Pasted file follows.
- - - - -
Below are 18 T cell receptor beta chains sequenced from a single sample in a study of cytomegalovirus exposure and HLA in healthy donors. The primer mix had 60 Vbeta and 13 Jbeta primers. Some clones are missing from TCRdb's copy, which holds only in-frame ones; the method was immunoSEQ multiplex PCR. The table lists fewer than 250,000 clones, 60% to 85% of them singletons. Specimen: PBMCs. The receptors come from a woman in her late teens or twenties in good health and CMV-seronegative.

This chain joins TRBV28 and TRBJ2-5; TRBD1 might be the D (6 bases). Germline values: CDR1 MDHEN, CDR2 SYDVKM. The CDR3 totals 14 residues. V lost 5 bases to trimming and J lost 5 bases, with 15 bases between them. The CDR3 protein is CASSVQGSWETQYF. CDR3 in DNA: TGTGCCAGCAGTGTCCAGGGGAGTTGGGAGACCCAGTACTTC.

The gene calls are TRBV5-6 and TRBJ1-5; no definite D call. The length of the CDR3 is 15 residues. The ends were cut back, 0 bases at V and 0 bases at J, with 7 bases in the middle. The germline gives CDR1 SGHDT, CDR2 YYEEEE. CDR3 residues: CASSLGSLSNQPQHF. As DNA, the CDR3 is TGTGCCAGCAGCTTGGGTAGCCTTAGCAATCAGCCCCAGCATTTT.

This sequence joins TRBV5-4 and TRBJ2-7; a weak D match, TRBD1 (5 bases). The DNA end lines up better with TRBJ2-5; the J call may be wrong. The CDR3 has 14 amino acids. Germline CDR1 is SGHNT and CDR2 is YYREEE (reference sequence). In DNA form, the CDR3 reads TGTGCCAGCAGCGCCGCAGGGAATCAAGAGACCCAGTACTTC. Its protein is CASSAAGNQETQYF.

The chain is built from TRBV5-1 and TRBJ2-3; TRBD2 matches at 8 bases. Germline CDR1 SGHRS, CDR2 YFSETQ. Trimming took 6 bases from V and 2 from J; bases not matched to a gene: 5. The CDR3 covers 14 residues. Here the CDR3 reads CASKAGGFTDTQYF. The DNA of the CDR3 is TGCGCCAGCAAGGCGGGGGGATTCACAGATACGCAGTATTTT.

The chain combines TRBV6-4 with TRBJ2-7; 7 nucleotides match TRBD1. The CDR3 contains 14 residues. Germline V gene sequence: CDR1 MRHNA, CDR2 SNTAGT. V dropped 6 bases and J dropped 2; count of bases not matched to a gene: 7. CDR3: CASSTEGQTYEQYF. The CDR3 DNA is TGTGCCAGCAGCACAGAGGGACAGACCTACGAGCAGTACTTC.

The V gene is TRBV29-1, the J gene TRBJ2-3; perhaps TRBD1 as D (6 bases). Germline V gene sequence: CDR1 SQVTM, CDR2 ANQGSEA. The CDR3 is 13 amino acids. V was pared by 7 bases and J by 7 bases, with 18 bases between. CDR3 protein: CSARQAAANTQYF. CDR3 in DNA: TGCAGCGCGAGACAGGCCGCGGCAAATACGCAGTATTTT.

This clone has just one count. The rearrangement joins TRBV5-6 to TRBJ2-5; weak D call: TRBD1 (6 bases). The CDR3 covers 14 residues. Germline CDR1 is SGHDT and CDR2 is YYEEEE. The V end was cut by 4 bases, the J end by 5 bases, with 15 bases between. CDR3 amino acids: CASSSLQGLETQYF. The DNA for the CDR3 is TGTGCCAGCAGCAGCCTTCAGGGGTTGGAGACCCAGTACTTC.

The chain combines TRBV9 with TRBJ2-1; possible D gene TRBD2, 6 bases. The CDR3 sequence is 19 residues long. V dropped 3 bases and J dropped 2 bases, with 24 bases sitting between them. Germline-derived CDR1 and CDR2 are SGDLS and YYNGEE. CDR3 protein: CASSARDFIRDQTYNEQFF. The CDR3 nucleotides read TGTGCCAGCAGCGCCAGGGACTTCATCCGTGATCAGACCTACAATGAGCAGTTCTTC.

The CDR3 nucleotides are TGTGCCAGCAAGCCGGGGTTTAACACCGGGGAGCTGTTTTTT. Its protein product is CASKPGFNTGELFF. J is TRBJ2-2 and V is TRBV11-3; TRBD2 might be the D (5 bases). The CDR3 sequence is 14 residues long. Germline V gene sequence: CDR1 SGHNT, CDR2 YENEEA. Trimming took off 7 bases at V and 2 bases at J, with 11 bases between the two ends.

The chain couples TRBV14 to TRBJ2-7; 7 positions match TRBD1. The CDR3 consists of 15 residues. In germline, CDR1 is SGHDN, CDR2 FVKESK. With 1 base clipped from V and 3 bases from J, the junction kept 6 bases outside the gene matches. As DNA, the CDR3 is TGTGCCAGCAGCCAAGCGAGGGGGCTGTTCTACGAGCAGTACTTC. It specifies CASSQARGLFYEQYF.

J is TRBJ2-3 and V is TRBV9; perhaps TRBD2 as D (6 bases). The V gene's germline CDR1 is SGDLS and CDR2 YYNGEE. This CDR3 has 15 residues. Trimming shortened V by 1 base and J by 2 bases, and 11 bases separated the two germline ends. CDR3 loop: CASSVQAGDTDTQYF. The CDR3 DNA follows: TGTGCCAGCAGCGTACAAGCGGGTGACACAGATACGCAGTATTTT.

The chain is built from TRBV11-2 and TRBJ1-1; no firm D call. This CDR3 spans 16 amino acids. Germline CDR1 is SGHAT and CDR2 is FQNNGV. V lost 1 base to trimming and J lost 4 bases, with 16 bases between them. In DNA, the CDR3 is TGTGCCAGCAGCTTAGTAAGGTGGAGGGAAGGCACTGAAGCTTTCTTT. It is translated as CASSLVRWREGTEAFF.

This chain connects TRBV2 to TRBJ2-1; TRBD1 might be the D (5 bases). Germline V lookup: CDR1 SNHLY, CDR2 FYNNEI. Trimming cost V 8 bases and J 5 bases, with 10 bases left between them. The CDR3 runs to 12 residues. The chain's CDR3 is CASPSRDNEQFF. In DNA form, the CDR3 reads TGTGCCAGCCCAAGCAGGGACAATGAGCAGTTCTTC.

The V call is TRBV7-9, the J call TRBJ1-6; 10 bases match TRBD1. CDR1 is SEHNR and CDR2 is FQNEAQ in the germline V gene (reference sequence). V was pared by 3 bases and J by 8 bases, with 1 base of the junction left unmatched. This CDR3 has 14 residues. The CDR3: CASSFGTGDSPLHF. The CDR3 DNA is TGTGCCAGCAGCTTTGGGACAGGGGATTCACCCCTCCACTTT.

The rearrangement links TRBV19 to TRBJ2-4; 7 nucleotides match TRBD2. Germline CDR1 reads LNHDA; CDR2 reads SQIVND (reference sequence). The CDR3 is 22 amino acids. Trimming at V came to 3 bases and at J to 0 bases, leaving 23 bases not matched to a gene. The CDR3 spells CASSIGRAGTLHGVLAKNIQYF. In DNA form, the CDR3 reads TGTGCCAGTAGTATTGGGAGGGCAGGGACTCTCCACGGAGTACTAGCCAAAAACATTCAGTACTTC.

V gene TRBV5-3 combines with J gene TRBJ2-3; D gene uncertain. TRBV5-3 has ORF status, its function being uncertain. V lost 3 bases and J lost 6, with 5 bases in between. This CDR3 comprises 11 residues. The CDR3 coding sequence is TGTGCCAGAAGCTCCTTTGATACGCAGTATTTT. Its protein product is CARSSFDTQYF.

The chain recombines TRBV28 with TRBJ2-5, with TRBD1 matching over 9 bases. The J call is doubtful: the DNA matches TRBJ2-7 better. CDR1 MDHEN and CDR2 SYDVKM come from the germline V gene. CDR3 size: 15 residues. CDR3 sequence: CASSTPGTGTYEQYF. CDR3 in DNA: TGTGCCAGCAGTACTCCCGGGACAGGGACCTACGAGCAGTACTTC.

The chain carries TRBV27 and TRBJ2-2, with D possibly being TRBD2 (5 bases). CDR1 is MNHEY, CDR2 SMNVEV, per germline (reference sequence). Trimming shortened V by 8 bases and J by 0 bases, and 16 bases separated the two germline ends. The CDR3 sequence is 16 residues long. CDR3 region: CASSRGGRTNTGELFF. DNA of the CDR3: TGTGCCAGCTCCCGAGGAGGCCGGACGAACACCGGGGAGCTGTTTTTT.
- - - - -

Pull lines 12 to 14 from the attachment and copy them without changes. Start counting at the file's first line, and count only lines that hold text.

J is TRBJ2-3 and V is TRBV9; perhaps TRBD2 as D (6 bases). The V gene's germline CDR1 is SGDLS and CDR2 YYNGEE. This CDR3 has 15 residues. Trimming shortened V by 1 base and J by 2 bases, and 11 bases separated the two germline ends. CDR3 loop: CASSVQAGDTDTQYF. The CDR3 DNA follows: TGTGCCAGCAGCGTACAAGCGGGTGACACAGATACGCAGTATTTT.

The chain is built from TRBV11-2 and TRBJ1-1; no firm D call. This CDR3 spans 16 amino acids. Germline CDR1 is SGHAT and CDR2 is FQNNGV. V lost 1 base to trimming and J lost 4 bases, with 16 bases between them. In DNA, the CDR3 is TGTGCCAGCAGCTTAGTAAGGTGGAGGGAAGGCACTGAAGCTTTCTTT. It is translated as CASSLVRWREGTEAFF.

This chain connects TRBV2 to TRBJ2-1; TRBD1 might be the D (5 bases). Germline V lookup: CDR1 SNHLY, CDR2 FYNNEI. Trimming cost V 8 bases and J 5 bases, with 10 bases left between them. The CDR3 runs to 12 residues. The chain's CDR3 is CASPSRDNEQFF. In DNA form, the CDR3 reads TGTGCCAGCCCAAGCAGGGACAATGAGCAGTTCTTC.